Daffodils (Past Prime Display) on Black Velvet

Daffodils (Past Prime Display) on Black Velvet

Another image that I posted previously, but changed enough that I wanted to share this version. I wasn’t really all that excited about the previous one … I liked it, but the longer I looked at it, the more I wanted something different. So I went back into edit mode in Lightroom and selected the subject and after an hour or two of making sure the mask was accurate, I had something that I really liked.

(There’s not really any black velvet involved.)

Here’s the link to the previous version: https://wordpress.com/post/ajjphotoblog.com/7979

Dried Daffs

Dried Daffs

This is a combination of two different bouquets of daffodils. You can tell the difference between the two from the colors … but it’s not easy to see in this image. This is a focus stack of about 5 images.

I had an overhead light on and the background was two sheets of the same color mat board that I had laying around. I was amazed at how different the color showed up from the direction of the light. The distant background was lit more by the light through my north-facing sliding glass door. I also played around with the color of the background… the mat board is a medium brown. I used the subject mask option in LIghtroom to avoid changing the color of the daffodils.

Tulips — past optimum display

Tulips — past optimum display

My sister brought me these … they were from her yard. They were quite nice and I enjoyed them right up through taking this photo. By the next day, they were really sad and they went the way of such.

This was a 5 image focus stack … (5 images with different focus points combined). That keeps the different parts of the image all staying in full focus. It allows the use of wider f/stops, which keeps diffraction from being an issue … which can happen with (for instance) an f/stop of f/16.

Dried Daffodils – Focus Stacked

Dried Daffodils

These daffodils are the same ones that I posted a photo of back on March 1st. I just emptied out the water, once they were past prime, and let them dry. In the past, I have hung them upside down. That keeps the blooms from tipping over and pointing downwards, like these do. I like the way that the milk bottle I was using for a vase distorts the stems, making them look jagged.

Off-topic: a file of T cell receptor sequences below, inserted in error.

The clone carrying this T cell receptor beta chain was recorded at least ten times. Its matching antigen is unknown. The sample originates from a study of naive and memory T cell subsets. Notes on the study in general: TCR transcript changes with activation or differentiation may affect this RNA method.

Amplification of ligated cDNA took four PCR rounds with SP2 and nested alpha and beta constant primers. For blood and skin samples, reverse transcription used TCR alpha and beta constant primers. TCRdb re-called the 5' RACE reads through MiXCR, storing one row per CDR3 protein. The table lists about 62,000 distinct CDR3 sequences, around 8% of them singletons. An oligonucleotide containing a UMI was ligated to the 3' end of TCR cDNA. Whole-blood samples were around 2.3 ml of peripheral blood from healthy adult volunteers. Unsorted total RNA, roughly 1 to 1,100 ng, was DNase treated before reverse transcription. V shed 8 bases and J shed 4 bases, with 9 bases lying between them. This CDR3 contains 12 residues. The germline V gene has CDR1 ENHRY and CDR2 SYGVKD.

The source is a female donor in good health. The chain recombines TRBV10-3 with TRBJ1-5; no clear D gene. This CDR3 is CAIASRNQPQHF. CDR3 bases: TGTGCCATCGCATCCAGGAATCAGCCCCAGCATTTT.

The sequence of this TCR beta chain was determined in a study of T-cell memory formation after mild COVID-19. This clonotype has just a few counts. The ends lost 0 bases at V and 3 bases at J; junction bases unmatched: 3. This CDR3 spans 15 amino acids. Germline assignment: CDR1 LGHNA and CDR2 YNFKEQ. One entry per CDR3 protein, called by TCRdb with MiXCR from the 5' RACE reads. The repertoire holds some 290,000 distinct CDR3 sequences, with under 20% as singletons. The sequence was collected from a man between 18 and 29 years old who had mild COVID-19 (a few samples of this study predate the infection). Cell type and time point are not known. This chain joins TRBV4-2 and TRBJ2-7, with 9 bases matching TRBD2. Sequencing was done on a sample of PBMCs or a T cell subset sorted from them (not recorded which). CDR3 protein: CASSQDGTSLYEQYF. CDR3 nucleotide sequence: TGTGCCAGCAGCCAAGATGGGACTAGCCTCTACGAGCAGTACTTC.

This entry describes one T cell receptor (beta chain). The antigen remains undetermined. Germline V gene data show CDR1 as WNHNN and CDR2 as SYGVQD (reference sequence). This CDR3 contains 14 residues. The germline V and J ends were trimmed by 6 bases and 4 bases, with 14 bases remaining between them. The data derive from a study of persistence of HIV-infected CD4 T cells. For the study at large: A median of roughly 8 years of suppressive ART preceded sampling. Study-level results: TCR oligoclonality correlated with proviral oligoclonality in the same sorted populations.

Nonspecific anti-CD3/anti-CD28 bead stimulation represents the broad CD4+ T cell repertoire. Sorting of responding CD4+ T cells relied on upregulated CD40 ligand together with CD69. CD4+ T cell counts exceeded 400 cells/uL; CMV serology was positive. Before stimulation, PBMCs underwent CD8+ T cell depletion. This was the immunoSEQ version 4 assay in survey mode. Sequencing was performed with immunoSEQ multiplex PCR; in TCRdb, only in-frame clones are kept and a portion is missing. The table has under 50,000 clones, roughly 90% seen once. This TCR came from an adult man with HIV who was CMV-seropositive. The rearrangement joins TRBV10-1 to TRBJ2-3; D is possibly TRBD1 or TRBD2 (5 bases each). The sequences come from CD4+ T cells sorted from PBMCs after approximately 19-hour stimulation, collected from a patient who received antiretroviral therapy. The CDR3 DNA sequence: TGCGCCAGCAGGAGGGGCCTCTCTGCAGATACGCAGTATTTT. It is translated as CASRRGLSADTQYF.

This is also another focus stack, like my previous post. In this case, it was a combination of 45 images. I used my Nikon D850 with a 105mm Macro lens on a tripod. I was shooting at ISO 100 and f/16, so each image was over 1 second. Again, clicking on the image will provide you with a larger image.

Cactus Focus Stack

Cactus Focus Stack

To really see this image, I would recommend clicking on the image to enlarge it. I took 98 images of this cactus, while changing the focus very slightly between exposures. I then used HeliconFocus to combine the images … the software takes the parts of each image that are in focus and combines them into a single image. That combining took the computer over 20 minutes of processing time.

When you see this type of image large, they often look almost unrealistic in their sharpness. When we look at an object, our eyes may focus on the details of one part of the object. The other parts of the object are then not in focus … So, when we see an image like this, it seems a little unnatural, because we are expecting the primary subject to be in focus and the rest to be less so. (at least, that’s my opinion)

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